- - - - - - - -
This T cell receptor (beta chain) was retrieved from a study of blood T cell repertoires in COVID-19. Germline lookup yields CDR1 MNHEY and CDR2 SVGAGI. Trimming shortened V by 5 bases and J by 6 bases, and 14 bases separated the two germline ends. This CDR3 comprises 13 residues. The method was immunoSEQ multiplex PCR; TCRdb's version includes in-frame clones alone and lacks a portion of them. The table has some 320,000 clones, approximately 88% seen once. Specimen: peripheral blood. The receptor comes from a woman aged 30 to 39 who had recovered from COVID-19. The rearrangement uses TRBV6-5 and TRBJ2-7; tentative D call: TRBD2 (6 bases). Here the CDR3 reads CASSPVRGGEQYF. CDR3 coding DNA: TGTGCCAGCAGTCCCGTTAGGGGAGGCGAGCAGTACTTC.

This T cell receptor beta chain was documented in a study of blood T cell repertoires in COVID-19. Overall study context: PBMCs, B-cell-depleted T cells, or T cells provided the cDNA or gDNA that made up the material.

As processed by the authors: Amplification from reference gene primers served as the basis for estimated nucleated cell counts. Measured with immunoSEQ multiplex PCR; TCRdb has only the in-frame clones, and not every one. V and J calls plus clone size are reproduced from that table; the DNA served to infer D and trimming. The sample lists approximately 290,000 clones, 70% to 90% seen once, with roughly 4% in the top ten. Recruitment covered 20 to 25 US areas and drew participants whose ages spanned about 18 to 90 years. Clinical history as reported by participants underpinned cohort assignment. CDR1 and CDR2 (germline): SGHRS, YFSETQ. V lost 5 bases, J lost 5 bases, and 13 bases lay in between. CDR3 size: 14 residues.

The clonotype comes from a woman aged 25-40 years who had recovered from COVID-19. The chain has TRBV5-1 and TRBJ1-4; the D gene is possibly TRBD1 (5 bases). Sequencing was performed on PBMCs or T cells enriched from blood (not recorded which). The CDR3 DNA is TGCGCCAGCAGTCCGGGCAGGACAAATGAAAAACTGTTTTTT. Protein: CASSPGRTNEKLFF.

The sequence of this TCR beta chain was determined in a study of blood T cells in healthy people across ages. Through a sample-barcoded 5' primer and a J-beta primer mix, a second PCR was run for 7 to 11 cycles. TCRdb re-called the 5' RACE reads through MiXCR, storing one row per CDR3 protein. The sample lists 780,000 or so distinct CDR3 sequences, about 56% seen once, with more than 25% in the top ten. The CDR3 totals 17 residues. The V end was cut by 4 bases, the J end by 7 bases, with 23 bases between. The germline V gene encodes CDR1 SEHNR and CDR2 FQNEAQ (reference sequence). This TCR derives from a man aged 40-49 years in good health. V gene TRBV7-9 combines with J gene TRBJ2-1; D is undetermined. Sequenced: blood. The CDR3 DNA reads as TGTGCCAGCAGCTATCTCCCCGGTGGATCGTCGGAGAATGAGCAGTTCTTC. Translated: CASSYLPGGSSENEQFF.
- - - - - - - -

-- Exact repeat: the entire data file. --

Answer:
This T cell receptor (beta chain) was retrieved from a study of blood T cell repertoires in COVID-19. Germline lookup yields CDR1 MNHEY and CDR2 SVGAGI. Trimming shortened V by 5 bases and J by 6 bases, and 14 bases separated the two germline ends. This CDR3 comprises 13 residues. The method was immunoSEQ multiplex PCR; TCRdb's version includes in-frame clones alone and lacks a portion of them. The table has some 320,000 clones, approximately 88% seen once. Specimen: peripheral blood. The receptor comes from a woman aged 30 to 39 who had recovered from COVID-19. The rearrangement uses TRBV6-5 and TRBJ2-7; tentative D call: TRBD2 (6 bases). Here the CDR3 reads CASSPVRGGEQYF. CDR3 coding DNA: TGTGCCAGCAGTCCCGTTAGGGGAGGCGAGCAGTACTTC.

This T cell receptor beta chain was documented in a study of blood T cell repertoires in COVID-19. Overall study context: PBMCs, B-cell-depleted T cells, or T cells provided the cDNA or gDNA that made up the material.

As processed by the authors: Amplification from reference gene primers served as the basis for estimated nucleated cell counts. Measured with immunoSEQ multiplex PCR; TCRdb has only the in-frame clones, and not every one. V and J calls plus clone size are reproduced from that table; the DNA served to infer D and trimming. The sample lists approximately 290,000 clones, 70% to 90% seen once, with roughly 4% in the top ten. Recruitment covered 20 to 25 US areas and drew participants whose ages spanned about 18 to 90 years. Clinical history as reported by participants underpinned cohort assignment. CDR1 and CDR2 (germline): SGHRS, YFSETQ. V lost 5 bases, J lost 5 bases, and 13 bases lay in between. CDR3 size: 14 residues.

The clonotype comes from a woman aged 25-40 years who had recovered from COVID-19. The chain has TRBV5-1 and TRBJ1-4; the D gene is possibly TRBD1 (5 bases). Sequencing was performed on PBMCs or T cells enriched from blood (not recorded which). The CDR3 DNA is TGCGCCAGCAGTCCGGGCAGGACAAATGAAAAACTGTTTTTT. Protein: CASSPGRTNEKLFF.

The sequence of this TCR beta chain was determined in a study of blood T cells in healthy people across ages. Through a sample-barcoded 5' primer and a J-beta primer mix, a second PCR was run for 7 to 11 cycles. TCRdb re-called the 5' RACE reads through MiXCR, storing one row per CDR3 protein. The sample lists 780,000 or so distinct CDR3 sequences, about 56% seen once, with more than 25% in the top ten. The CDR3 totals 17 residues. The V end was cut by 4 bases, the J end by 7 bases, with 23 bases between. The germline V gene encodes CDR1 SEHNR and CDR2 FQNEAQ (reference sequence). This TCR derives from a man aged 40-49 years in good health. V gene TRBV7-9 combines with J gene TRBJ2-1; D is undetermined. Sequenced: blood. The CDR3 DNA reads as TGTGCCAGCAGCTATCTCCCCGGTGGATCGTCGGAGAATGAGCAGTTCTTC. Translated: CASSYLPGGSSENEQFF.